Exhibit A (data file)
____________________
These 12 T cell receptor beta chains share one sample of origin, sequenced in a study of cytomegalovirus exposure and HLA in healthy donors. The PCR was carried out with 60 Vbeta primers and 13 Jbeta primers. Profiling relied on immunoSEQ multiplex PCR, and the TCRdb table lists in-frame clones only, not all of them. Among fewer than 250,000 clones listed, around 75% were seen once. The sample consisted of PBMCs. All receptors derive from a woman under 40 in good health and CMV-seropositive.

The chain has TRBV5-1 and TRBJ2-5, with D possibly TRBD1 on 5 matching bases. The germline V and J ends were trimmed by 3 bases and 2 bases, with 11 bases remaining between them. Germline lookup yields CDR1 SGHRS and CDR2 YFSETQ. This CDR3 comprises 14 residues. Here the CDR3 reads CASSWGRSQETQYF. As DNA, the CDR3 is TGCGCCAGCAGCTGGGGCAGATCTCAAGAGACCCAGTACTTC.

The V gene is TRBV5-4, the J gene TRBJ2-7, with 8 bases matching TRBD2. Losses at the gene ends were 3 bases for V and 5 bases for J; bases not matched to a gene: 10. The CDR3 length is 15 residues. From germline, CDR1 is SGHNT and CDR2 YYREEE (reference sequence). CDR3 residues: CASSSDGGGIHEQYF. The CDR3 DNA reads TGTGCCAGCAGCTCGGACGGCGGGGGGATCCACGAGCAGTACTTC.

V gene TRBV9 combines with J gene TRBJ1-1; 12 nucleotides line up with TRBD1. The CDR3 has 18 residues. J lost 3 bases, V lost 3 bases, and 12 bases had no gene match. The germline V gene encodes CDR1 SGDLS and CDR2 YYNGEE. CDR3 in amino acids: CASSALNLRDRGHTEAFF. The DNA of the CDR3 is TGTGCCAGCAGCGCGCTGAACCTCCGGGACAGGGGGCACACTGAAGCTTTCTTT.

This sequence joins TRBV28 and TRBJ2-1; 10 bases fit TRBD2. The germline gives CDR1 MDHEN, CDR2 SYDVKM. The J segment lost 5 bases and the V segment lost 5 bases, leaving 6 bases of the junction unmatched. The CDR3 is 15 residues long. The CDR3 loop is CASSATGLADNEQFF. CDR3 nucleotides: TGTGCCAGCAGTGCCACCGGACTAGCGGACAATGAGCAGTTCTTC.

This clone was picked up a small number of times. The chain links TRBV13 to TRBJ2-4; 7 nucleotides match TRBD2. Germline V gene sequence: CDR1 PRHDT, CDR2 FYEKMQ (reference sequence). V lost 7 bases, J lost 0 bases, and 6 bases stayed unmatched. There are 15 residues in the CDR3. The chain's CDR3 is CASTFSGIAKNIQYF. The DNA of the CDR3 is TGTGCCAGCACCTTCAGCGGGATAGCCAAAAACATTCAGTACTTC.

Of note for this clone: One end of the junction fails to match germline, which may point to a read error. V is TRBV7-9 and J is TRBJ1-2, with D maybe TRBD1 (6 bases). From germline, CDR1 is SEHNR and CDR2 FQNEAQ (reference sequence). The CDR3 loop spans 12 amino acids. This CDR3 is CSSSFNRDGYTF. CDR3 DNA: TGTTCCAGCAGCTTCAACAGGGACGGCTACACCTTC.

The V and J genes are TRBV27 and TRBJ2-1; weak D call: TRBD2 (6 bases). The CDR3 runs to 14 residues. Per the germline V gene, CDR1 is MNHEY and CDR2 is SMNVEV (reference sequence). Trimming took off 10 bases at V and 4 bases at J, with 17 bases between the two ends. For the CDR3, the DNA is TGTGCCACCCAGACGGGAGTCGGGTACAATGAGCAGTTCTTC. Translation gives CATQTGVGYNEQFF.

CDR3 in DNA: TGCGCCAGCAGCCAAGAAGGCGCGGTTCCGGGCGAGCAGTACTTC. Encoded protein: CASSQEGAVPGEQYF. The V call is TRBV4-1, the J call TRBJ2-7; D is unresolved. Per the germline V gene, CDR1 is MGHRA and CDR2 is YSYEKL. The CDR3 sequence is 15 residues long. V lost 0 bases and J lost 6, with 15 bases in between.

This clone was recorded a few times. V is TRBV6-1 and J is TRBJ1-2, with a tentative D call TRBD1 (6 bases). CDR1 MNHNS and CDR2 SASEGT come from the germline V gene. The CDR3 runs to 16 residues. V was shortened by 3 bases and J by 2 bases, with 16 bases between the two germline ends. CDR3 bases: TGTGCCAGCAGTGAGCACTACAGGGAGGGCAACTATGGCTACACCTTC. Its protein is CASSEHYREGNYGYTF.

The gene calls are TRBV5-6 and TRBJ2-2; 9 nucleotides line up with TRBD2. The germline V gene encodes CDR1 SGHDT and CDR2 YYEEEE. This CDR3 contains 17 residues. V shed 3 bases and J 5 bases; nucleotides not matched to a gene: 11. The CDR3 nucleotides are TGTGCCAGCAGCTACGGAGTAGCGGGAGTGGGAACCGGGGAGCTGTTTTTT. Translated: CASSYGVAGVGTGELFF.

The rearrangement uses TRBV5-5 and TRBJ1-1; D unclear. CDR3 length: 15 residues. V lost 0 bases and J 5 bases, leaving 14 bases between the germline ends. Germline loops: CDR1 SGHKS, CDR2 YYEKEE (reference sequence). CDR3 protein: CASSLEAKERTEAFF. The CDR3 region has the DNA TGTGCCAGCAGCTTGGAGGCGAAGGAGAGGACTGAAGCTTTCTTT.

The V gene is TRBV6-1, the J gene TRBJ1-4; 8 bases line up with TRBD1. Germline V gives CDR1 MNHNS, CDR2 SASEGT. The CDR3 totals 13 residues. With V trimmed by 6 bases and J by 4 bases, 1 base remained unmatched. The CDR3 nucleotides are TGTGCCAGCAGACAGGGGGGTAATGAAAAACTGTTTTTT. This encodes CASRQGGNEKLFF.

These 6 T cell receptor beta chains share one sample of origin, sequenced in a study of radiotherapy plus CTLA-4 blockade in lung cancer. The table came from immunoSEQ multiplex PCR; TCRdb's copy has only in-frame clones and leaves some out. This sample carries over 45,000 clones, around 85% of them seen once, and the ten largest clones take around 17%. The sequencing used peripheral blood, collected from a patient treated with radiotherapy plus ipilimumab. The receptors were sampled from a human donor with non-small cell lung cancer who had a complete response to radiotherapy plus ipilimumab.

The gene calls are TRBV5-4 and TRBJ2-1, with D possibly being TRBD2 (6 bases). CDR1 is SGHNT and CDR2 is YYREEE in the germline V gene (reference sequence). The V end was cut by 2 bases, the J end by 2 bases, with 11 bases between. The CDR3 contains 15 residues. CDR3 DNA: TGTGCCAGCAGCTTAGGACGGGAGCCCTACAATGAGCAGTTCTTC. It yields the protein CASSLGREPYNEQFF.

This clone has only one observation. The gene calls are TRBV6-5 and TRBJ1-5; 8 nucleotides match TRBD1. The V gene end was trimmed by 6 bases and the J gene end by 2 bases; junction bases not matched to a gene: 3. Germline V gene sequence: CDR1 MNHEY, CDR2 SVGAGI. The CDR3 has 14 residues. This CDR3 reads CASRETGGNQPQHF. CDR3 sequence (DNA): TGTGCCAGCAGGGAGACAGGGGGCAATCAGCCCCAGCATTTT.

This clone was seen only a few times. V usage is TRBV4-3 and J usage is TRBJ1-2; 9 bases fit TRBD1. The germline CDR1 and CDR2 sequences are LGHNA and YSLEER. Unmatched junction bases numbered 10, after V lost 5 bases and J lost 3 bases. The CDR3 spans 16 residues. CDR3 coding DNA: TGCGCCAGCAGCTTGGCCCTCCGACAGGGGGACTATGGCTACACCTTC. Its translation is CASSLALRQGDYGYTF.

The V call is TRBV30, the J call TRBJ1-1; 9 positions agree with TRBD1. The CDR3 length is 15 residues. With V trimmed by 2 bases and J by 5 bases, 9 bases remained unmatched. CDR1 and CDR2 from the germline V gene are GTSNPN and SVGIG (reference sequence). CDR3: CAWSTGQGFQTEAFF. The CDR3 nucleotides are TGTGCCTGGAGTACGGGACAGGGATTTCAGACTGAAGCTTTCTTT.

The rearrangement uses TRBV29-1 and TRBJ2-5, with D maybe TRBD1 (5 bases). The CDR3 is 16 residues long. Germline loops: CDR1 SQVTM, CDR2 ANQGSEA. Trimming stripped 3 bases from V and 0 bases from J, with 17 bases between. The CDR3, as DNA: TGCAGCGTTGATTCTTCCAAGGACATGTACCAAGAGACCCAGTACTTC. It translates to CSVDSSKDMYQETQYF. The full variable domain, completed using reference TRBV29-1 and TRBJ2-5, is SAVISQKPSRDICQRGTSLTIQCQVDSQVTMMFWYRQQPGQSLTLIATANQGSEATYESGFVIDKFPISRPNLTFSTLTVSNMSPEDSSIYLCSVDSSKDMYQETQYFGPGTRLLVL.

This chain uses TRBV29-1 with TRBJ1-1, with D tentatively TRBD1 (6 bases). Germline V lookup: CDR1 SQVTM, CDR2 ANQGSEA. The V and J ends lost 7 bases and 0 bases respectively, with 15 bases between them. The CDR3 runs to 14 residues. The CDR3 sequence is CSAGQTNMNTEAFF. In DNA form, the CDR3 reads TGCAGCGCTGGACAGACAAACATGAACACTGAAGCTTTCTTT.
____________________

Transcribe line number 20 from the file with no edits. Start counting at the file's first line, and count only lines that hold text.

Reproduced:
This chain uses TRBV29-1 with TRBJ1-1, with D tentatively TRBD1 (6 bases). Germline V lookup: CDR1 SQVTM, CDR2 ANQGSEA. The V and J ends lost 7 bases and 0 bases respectively, with 15 bases between them. The CDR3 runs to 14 residues. The CDR3 sequence is CSAGQTNMNTEAFF. In DNA form, the CDR3 reads TGCAGCGCTGGACAGACAAACATGAACACTGAAGCTTTCTTT.